Those who know best are persuaded that far from being easy, making money selling health insurance is tough. It is no wonder Warren Buffett told CNBC on March 1 that health insurance is one part of the vast insurance market in which he has avoided investing.

Mr. Obama's third theme is that health insurance needs more regulation. Borrowing from legislation introduced by California Sen. Dianne Feinstein (who wants for-profit insurance firms to disappear), the president's own reform plan, announced on Feb. 22, included a federal Medical Insurance Rate Authority to review insurance premiums and prevent unreasonable increases.

Federal regulation of health insurance premiums makes little sense. Most states already have the power to review and reduce premiums. It hasn't done them much good. Massachusetts, which already has the essence of ObamaCare--no restrictions on pre-existing conditions, an individual mandate, and huge taxpayer subsidies--has the highest premiums in the nation.

The Bay State has the power to cut premiums, but it hasn't figured out how to do that without cutting health care itself. Oregon has had much the same experience, as have others. State insurance regulators quickly pointed out that Mr. Obama's proposal for a federal rate authority wouldn't work and would complicate their essential task of making sure that insurance firms have sufficient funds to cover future health care costs.

A proper debate over how to deal with both the insured and the uninsured, including those with significant pre-existing medical conditions, is extremely important. It involves difficult problems of regulation, incentives and costs. The president's populist foray against health insurers is a reckless diversion from that broader debate.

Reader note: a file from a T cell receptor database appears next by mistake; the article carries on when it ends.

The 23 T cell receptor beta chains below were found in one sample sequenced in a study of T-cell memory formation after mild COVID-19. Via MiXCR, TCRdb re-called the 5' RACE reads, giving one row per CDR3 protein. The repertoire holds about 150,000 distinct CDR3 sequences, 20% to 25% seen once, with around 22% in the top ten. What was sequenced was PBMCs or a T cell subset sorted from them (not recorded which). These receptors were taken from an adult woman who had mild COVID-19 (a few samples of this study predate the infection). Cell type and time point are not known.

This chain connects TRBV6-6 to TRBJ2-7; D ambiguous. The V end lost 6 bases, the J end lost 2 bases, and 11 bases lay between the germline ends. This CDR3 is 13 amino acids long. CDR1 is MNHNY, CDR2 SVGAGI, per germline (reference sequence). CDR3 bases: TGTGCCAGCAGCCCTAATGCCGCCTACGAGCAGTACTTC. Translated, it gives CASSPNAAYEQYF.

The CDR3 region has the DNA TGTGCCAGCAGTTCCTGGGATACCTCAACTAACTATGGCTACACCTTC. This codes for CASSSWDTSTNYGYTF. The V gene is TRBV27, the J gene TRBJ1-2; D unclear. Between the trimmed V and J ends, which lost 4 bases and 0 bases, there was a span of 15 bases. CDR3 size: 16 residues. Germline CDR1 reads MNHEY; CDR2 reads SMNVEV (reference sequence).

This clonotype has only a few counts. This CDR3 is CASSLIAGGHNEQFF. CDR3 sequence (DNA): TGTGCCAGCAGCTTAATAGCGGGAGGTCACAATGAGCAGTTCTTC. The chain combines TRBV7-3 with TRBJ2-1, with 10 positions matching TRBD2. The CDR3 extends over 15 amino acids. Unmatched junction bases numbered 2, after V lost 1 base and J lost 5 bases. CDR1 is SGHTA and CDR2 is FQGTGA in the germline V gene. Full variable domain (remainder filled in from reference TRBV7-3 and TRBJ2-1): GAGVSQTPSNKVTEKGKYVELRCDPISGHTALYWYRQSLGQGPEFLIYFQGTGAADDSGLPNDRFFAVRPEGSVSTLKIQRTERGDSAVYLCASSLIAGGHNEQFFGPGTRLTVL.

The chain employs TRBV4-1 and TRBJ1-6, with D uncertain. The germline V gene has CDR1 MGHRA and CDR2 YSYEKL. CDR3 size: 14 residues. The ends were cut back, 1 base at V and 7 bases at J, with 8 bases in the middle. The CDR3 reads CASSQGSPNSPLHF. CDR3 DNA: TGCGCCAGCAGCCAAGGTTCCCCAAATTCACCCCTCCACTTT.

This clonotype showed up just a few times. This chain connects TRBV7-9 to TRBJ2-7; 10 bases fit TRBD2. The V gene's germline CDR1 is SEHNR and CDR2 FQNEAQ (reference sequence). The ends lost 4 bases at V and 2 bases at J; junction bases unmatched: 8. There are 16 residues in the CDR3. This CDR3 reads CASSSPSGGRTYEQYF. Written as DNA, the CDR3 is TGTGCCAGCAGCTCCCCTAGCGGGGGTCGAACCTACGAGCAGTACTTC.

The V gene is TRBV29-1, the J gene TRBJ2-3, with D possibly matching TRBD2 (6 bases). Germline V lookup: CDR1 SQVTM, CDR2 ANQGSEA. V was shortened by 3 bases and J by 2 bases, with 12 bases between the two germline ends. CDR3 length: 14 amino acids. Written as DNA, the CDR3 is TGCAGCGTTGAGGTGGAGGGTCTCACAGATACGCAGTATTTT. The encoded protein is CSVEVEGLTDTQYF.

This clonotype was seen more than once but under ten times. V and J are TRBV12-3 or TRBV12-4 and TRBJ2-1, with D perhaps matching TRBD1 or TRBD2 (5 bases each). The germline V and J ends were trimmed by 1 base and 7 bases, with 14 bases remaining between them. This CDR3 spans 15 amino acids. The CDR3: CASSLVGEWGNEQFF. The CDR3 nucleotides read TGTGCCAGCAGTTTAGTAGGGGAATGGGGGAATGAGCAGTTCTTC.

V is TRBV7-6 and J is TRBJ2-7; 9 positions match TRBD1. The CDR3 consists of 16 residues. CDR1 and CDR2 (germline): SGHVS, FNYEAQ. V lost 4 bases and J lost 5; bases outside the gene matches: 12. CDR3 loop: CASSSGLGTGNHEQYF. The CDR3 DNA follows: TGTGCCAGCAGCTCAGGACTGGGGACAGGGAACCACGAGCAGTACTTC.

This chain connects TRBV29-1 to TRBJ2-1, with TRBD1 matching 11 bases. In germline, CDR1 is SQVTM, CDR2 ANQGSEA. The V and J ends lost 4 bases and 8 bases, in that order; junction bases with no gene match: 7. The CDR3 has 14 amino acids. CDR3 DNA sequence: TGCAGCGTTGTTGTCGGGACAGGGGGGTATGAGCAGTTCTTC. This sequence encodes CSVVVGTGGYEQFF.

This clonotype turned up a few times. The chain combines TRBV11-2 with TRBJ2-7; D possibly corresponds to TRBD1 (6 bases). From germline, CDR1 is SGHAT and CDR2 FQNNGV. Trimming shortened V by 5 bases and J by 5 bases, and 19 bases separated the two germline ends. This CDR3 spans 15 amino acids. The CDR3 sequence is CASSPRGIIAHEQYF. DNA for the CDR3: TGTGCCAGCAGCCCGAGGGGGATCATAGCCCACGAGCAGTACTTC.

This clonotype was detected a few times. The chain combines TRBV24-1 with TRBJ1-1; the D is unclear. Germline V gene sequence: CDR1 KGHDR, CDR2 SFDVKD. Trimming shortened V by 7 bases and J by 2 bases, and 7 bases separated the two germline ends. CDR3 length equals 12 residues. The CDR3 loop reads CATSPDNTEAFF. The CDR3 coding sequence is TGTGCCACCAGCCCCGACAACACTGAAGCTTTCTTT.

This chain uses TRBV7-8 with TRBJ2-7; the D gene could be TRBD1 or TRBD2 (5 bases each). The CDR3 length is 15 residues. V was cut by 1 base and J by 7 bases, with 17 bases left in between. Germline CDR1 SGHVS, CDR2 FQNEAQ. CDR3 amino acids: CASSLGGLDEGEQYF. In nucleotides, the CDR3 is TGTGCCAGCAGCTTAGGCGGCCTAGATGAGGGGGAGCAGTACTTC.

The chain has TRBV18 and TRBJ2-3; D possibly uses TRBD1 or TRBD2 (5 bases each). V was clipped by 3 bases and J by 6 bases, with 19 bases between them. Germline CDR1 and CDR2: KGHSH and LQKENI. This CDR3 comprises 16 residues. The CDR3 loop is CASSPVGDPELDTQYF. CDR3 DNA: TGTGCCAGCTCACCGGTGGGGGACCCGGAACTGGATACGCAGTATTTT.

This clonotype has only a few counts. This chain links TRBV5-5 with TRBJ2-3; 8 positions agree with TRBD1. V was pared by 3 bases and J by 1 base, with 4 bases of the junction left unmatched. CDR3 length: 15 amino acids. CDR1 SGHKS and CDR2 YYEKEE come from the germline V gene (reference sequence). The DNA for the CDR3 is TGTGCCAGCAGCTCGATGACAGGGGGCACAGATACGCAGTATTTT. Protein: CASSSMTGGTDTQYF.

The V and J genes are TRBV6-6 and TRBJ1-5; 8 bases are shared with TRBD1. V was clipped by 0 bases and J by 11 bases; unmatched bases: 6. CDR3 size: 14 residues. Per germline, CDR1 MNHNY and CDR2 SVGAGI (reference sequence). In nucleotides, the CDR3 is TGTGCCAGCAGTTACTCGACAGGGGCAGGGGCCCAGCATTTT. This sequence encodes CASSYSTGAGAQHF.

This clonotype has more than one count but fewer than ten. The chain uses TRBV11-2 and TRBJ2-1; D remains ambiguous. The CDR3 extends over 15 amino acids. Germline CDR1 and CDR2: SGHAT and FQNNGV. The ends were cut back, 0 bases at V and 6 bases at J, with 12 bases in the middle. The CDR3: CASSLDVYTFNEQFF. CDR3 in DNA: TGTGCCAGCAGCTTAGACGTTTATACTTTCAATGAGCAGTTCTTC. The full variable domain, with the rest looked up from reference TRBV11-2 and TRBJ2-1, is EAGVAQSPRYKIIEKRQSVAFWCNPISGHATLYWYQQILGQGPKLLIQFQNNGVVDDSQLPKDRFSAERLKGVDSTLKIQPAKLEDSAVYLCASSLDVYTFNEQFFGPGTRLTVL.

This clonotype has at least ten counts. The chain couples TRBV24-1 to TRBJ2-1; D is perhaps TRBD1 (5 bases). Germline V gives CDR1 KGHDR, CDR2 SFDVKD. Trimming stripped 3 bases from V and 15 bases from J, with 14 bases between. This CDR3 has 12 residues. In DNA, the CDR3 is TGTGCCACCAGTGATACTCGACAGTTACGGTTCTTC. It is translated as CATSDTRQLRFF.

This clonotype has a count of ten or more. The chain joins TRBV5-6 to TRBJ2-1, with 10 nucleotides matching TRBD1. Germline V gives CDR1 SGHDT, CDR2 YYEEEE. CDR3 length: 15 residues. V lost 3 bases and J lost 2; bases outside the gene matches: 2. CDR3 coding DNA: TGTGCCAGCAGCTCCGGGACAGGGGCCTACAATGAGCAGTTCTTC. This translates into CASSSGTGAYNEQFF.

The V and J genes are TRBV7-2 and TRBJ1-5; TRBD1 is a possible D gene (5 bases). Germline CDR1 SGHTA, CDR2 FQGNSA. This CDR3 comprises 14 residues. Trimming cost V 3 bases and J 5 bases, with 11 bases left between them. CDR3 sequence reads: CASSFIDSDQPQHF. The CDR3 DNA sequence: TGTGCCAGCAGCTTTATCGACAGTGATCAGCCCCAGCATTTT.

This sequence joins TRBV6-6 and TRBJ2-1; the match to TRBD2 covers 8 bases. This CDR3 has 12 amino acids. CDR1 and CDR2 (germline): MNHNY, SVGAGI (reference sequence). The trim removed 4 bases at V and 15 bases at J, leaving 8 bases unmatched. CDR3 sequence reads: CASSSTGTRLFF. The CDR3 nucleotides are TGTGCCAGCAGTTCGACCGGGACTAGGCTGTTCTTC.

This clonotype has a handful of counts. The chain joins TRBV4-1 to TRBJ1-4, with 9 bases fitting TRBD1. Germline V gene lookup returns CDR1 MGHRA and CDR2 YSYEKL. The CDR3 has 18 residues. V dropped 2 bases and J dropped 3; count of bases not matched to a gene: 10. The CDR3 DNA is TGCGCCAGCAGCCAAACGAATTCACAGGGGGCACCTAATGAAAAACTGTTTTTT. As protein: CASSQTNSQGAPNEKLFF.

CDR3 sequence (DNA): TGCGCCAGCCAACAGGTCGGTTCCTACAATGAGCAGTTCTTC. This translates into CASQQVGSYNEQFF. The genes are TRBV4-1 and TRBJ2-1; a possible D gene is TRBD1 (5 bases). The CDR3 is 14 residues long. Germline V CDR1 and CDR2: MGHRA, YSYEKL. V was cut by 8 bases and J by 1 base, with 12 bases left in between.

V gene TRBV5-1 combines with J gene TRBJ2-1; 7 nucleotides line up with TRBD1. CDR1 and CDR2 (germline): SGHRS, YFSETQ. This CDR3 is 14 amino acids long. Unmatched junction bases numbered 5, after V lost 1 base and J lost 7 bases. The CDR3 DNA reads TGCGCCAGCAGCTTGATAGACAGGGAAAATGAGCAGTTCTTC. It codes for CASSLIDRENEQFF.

He and his reform allies should explain to the public the real dilemma. Health insurers operate in a market in which party one (the patient) is told by party two (the doctor) what products and services to consume, while party three (the insurance firm) pays the bill, and more often than not, party four (the employer) bears the financial risk of cost overruns. That's a tough business environment in which to make money without offending someone.

John E. Calfee is a resident scholar at AEI.

Photo Credit: iStockphoto/DNY59

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About the Author

 

John E.
Calfee
  • Economist John E. Calfee (1941-2011) studied the pharmaceutical industry and the Food and Drug Administration (FDA), along with the economics of tobacco, tort liability, and patents. He previously worked at the Federal Trade Commission's Bureau of Economics. He had also taught marketing and consumer behavior at the business schools of the University of Maryland at College Park and Boston University. While Mr. Calfee's writings are mostly on pharmaceutical markets and FDA regulation, his academic articles and opinion pieces covered a variety of topics, from patent law and tort liability to advertising and consumer information. His books include Prices, Markets, and the Pharmaceutical Revolution (AEI Press, 2000) and Biotechnology and the Patent System (AEI Press, 2007). Mr. Calfee wrote regularly for AEI's Health Policy Outlook series. He testified before Congress and federal agencies on various topics, including alcohol advertising; biodefense vaccine research; international drug prices; and FDA oversight of drug safety.